In 1792, when Aghā Mohammad Khan conquered Shiraz, he had the paintings, curtains, mirrors, and marble slabs from Karim Khan’s citadel in Shiraz transferred to Tehran, which at that time already had a Zand divan-khāneh, and installed in the Marble Throne Veranda, built in 1807. The veranda contains elements from both Zand and Qajar periods.
In 1807, Fat’h Ali Shah ordered construction of a marble throne, which came to be known as Takht.e Tavous (the Peacock Throne), consisting in total of 65 pieces of marble brought from mines in Yazd, to be placed permanently in the veranda. Designed by Mirza Baba Shirazi (Naqqāsh Bāshi) and the stonecutter, Mohammad Ebrahim Esfahani, this 250-year-old throne was completed in four years, from 1747 to 1751. The jewel-studded throne is carried on the shoulders of angels and demons, referring to the story of Solomon’s flying throne. This is why the Peacock Throne is also called the Throne of Solomon. Seventeen verses on its upper side praise Fat’h Ali Shah and the throne itself.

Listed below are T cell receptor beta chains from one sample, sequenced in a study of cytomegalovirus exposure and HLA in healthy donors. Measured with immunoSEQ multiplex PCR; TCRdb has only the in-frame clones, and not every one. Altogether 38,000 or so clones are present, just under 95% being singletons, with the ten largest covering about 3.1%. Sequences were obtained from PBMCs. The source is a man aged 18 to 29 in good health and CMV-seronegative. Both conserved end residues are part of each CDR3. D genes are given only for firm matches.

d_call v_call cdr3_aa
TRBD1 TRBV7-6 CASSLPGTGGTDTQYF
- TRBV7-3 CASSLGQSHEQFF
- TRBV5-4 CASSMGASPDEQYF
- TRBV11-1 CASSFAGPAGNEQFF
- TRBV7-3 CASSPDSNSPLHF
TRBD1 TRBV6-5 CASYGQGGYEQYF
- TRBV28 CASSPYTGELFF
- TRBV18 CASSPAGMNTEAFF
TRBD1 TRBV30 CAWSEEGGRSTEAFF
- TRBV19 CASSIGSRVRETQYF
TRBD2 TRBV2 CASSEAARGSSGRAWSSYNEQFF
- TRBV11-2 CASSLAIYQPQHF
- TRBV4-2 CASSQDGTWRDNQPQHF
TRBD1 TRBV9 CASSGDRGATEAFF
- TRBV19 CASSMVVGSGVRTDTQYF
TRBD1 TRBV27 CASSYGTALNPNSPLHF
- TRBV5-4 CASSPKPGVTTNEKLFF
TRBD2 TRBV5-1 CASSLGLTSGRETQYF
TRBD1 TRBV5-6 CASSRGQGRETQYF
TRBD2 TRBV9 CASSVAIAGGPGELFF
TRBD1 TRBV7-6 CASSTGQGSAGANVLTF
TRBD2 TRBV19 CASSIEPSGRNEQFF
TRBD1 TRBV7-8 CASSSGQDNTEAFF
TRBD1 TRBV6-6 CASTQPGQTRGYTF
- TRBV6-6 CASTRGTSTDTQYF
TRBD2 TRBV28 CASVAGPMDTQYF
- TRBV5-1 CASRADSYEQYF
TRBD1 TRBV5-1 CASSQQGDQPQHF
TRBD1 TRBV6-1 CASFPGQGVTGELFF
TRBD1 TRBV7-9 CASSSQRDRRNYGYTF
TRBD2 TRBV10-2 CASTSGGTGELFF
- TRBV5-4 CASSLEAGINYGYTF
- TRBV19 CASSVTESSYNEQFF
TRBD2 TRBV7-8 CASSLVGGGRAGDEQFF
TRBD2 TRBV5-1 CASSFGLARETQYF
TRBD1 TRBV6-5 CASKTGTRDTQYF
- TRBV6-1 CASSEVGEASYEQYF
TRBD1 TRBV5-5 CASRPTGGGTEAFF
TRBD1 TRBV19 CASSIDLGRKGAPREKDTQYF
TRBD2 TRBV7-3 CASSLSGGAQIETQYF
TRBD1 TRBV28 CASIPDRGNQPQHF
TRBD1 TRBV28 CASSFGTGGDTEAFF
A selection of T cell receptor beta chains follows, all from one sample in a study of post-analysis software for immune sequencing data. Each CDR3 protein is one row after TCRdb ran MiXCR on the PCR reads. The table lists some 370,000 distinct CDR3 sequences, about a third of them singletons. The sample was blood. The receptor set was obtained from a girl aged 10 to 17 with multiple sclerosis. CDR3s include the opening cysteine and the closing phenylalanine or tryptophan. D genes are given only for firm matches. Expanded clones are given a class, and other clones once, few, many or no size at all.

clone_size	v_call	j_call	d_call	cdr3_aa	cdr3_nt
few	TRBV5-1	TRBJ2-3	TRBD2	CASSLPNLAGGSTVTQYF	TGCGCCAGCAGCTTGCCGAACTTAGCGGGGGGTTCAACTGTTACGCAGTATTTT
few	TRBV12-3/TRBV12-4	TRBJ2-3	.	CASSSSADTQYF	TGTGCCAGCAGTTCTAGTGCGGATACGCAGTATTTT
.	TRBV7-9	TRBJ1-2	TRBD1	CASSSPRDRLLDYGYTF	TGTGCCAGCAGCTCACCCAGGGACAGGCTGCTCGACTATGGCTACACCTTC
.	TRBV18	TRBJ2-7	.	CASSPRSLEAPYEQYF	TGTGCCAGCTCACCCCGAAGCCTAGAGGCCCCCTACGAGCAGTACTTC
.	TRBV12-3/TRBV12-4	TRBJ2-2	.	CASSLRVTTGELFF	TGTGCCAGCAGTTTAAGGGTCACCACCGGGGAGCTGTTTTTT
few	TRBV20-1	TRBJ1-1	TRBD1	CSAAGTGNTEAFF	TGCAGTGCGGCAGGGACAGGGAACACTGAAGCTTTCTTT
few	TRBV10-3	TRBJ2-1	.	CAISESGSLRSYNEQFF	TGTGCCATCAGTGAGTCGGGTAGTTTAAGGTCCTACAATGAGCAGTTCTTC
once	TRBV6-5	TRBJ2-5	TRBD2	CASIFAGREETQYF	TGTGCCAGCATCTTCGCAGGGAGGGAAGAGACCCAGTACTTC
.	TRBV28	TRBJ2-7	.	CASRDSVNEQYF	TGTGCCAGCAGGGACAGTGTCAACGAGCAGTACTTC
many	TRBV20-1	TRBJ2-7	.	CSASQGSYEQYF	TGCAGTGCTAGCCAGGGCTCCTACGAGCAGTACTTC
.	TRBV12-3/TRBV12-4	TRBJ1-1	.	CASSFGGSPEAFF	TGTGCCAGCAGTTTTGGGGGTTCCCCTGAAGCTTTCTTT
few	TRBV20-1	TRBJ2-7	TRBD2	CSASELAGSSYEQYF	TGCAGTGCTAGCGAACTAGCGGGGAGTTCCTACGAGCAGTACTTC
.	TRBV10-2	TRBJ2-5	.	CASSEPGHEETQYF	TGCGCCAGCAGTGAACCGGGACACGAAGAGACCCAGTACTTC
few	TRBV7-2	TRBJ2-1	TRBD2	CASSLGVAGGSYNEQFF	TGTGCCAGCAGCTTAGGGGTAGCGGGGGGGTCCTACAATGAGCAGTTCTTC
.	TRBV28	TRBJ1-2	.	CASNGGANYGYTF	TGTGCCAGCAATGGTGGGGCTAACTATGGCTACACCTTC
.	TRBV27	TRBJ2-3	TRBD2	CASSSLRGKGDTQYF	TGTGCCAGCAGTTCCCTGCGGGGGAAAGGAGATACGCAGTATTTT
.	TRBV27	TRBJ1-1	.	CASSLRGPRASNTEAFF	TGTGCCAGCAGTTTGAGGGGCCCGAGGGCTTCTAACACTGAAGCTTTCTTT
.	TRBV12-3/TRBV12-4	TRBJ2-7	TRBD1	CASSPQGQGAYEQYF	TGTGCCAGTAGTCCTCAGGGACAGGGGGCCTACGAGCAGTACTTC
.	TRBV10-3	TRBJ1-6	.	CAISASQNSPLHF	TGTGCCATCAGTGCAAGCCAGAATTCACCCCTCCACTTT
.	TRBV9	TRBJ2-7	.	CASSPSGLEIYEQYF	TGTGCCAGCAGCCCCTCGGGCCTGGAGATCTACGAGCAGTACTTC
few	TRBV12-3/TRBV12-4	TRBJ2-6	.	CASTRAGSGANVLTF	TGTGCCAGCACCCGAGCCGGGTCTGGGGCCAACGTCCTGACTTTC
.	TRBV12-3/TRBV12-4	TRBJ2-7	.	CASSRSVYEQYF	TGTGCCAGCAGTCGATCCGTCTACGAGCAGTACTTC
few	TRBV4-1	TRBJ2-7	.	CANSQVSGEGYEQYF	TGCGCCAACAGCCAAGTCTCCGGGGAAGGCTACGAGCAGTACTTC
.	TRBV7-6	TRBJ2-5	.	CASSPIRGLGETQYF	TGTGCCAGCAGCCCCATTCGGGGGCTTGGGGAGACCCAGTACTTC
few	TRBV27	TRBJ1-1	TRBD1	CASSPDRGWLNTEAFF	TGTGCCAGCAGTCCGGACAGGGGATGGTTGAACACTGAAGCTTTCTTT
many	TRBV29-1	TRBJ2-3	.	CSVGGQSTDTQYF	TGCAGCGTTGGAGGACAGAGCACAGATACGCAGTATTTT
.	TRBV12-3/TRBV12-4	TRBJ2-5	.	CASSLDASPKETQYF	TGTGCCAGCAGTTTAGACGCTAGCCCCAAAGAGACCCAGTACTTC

The Marble Throne Veranda was used on ceremonial occasions and for royal receptions. During religious celebrations and other festivals, the king would sit on the throne while statesmen, royal courtiers, ambassadors and foreign envoys would pay him homage. In 1925, Reza Shah Pahlavi held a symbolic coronation in the Marble Throne Veranda before his official crowning.